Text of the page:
As the preseason winds down and the season gets underway, we’re reviewing the past and predicting the future for everyone on the Sixers’ 2018-2019 roster. Today – both of our “Bens” here at Philly Front Office take a look at new acquisition Wilson Chandler (be sure to check out Ben Seltzer’s Chandler profile as well).
Wilson Chandler got a bad rap last season. His scoreless game came at a bad time, as he went 0-3 from the floor in 48 minutes against the Timberwolves in a win-or-die game in game 82 for the Nuggets. The Denver fans turned on him somewhat, and it seemed mutually beneficial for the Nuggets and Sixers to make the deal they did, offloading Chandler and a future second for cash considerations.
That being said, Chandler had a solid year last year. Most importantly, he played 74 games (started 71), which has not been a given for Chandler over his seven years with Denver. He’s had 5 seasons out of his 11 where he played less than 41 games, including a completely inactive 2015-16 season. His ability to stay relatively healthy last year bodes well for Philadelphia. He averaged 10.0/5.4/2.6, with a combined 1.3 stocks (steals/blocks) per game. He was often tasked with guarding elite wing players and has made it clear that he’s expecting himself to add some physicality on the wing that the team was lacking. Overall, he had a relatively consistent year in Denver that ended on a sour note.
Notable Offseason Points
Well, he joined the Sixers, for one. Chandler took a few shots at Malone on Instagram and claimed to have reworked his jumper, but nothing particularly salient seemed to come for Wilson this summer. The preseason, however, resulted in Chandler straining his hamstring halfway through the first game. As Philly Front Office reported, he’ll be re-evaluated in a few weeks (sound familiar?) and Muscala, Shamet, and Korkmaz may see upticks in minutes. Hopefully, he’ll recover quickly and be back as the second or third guy off the bench soon enough.
Strengths and Areas of Improvement
Chandler’s physical strength is certainly one of his figurative strengths. Part of the struggles that Philadelphia had in the playoffs was their ability to guard Boston’s wing rotation, and Chandler will help with that problem. Unlike Belinelli, Chandler isn’t a guy who can be hunted on defense for easy buckets, allowing the rotation to go a bit deeper while maintaining the defensive scheme. (The same applies to Muscala in the Ilyasova role.) Chandler is an 11-year veteran, and that steadiness will help stabilize a frantic Sixers team.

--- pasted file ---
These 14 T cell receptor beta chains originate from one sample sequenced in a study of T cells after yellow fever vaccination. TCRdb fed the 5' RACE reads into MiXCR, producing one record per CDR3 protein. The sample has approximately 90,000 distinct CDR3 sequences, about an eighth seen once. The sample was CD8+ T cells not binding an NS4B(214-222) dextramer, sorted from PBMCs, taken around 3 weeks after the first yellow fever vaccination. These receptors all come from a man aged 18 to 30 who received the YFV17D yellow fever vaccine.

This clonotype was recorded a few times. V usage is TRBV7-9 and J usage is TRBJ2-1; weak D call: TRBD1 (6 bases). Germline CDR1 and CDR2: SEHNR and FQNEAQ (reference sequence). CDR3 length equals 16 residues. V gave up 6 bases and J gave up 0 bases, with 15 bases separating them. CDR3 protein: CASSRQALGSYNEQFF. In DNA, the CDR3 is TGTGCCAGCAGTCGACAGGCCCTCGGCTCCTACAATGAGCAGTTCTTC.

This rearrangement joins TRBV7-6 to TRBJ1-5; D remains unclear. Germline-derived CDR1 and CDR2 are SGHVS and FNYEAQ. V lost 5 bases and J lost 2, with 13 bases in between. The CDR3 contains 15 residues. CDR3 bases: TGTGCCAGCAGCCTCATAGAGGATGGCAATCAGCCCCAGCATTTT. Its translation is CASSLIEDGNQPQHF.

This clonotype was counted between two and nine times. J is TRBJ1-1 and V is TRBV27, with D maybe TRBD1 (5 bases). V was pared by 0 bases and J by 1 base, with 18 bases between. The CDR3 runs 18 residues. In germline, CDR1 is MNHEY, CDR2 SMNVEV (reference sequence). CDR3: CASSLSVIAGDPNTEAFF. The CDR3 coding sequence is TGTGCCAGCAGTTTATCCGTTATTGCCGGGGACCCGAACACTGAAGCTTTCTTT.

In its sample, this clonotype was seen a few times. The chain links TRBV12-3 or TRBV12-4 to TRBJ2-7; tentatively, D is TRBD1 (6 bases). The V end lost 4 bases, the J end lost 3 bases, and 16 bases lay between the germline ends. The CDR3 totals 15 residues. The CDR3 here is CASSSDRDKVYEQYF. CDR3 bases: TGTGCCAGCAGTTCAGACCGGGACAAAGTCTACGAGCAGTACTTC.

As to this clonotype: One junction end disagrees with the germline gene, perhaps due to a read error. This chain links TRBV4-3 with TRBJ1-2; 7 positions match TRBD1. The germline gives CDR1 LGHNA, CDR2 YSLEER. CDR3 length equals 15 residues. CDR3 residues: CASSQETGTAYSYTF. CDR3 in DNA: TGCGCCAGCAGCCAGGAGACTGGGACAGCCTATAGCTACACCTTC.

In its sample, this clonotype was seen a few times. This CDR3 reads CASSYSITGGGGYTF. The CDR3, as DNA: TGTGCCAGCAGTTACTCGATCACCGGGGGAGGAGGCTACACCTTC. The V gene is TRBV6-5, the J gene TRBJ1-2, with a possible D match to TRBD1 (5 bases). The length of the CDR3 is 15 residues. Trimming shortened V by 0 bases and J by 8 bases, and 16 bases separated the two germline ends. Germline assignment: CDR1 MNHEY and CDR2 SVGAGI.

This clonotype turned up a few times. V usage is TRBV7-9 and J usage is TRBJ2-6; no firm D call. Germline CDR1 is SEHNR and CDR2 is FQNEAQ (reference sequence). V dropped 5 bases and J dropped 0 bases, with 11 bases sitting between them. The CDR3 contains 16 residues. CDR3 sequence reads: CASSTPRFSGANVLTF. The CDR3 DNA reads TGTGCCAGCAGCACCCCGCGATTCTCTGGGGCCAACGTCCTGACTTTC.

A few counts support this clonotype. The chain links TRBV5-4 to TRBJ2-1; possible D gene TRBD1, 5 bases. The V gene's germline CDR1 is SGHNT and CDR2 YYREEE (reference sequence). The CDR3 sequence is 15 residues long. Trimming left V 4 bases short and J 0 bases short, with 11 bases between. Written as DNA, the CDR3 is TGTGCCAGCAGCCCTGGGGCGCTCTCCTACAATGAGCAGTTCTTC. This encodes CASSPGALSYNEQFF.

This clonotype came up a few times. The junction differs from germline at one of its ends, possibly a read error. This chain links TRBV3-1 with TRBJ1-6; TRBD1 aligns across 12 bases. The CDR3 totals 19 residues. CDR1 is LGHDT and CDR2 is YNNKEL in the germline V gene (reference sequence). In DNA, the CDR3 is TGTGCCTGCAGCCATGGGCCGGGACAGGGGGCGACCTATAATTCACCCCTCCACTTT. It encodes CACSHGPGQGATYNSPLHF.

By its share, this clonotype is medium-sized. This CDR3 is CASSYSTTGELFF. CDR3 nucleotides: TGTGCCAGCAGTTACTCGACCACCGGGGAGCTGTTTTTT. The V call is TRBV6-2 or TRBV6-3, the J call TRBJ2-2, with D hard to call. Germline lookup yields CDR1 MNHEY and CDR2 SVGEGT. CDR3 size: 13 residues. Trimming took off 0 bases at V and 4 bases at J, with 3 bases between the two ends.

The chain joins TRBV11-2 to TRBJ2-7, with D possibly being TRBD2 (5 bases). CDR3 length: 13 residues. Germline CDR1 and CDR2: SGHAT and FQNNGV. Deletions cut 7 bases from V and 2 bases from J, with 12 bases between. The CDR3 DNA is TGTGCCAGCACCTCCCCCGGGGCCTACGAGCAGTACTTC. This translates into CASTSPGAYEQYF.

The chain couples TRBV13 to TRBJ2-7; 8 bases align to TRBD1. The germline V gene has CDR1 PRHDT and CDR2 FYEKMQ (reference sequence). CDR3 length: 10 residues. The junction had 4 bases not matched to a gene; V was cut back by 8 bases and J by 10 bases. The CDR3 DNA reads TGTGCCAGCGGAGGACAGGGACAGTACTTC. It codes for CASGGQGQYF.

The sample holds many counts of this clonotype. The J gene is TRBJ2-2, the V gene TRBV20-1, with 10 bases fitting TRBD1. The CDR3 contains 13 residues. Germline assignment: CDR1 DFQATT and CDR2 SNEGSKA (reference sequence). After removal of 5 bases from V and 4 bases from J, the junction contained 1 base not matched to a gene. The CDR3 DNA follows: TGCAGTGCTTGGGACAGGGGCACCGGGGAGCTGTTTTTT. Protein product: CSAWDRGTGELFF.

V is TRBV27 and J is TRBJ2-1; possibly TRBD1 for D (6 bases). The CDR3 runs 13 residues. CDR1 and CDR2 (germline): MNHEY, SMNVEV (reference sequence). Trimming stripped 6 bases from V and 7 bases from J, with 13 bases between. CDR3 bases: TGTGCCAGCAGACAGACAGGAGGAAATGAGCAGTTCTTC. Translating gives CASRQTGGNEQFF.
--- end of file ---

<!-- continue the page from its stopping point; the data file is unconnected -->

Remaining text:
Defensively, he’ll add an extra body behind Covington, while he’ll also be able to make the smart play on offense. He won’t fly around like a Belinelli or Redick, and can’t throw the flashy passes of Dario or Ben, but he usually makes the smart, simple play, and there’s a lot of value in that. He’s effective in the transition offense, is useful on cuts, and is a solid post-up scorer as well. He may do well to help Fultz and TJ McConnell in the bench lineups with his ability to get a bucket. Most importantly, Wilson Chandler is an underrated pick and roll defender, a role that was lacking on our team last year. Covington has the quick, active hands we all know and love, but the Sixers’ young players are all still developing the defensive experience to shut down pick and rolls. Chandler has that.
This leads us into Chandler’s areas of improvement – he’s not an exceptional shooter. He’s coming off his second best 3pt shooting year, at .358 percent (he shot an anomaly 41% in 2012-2013 during his 43 games), and claims to have reworked his jumper, but isn’t going to be able to shoot the high-difficulty catch and shoots that Belinelli and Redick bailed the Sixers out with last year. His health is obviously a weakness as well, but at 31, it’s hard to really improve resistance to injury. Chandler can be passive at times, and the guard corps will have to put effort into feeding Chandler buckets to keep him productive. Most importantly, he’s going to have to adapt to a new team for the first time in the better part of a decade, and losing the preseason to a strain is not going to help. Much of his success is going to rely on his ability to meld into the team after the season starts without him.
Expectations and Predictions
Chandler played 32 minutes per game last year. That number will decrease, as he’s going to be coming off the bench. Belinelli played 26 minutes per game in the backup wing role last year, but that also included guard minutes. Chandler won’t be playing guard minutes due to his playstyle and the increased guard rotation that will see Fultz, Landry Shamet, and Zhaire Smith added into the group (Zhaire will likely get some minutes at the wing as well). I’d expect Chandler at around 21 minutes per outing. If he can manage to average 11.5/4.5/1 this year with significant defensive contributions, while remaining healthy, I think Sixers fans will be very satisfied, and I believe those are achievable numbers.
Editor’s Note: Beginning September 27 and continuing up until the start of the season, we will be profiling each member of the current 76ers’ roster. Be sure to check out our schedule below and hear what our writers expect from our Sixers players.
|September 27||Jonah Bolden||October 8||Wilson Chandler|
|September 29||Shake Milton||October 10||JJ Redick|
|September 30||Zhaire Smith||October 11||Robert Covington|
|October 1||Furkan Korkmaz||October 13||Dario Saric|
|October 3||Amir Johnson||October 14||Markelle Fultz|
|October 4||Mike Muscala||October 15||Ben Simmons|
|October 6||Landry Shamet||October 16||Joel Embiid|
|October 7||TJ McConnell|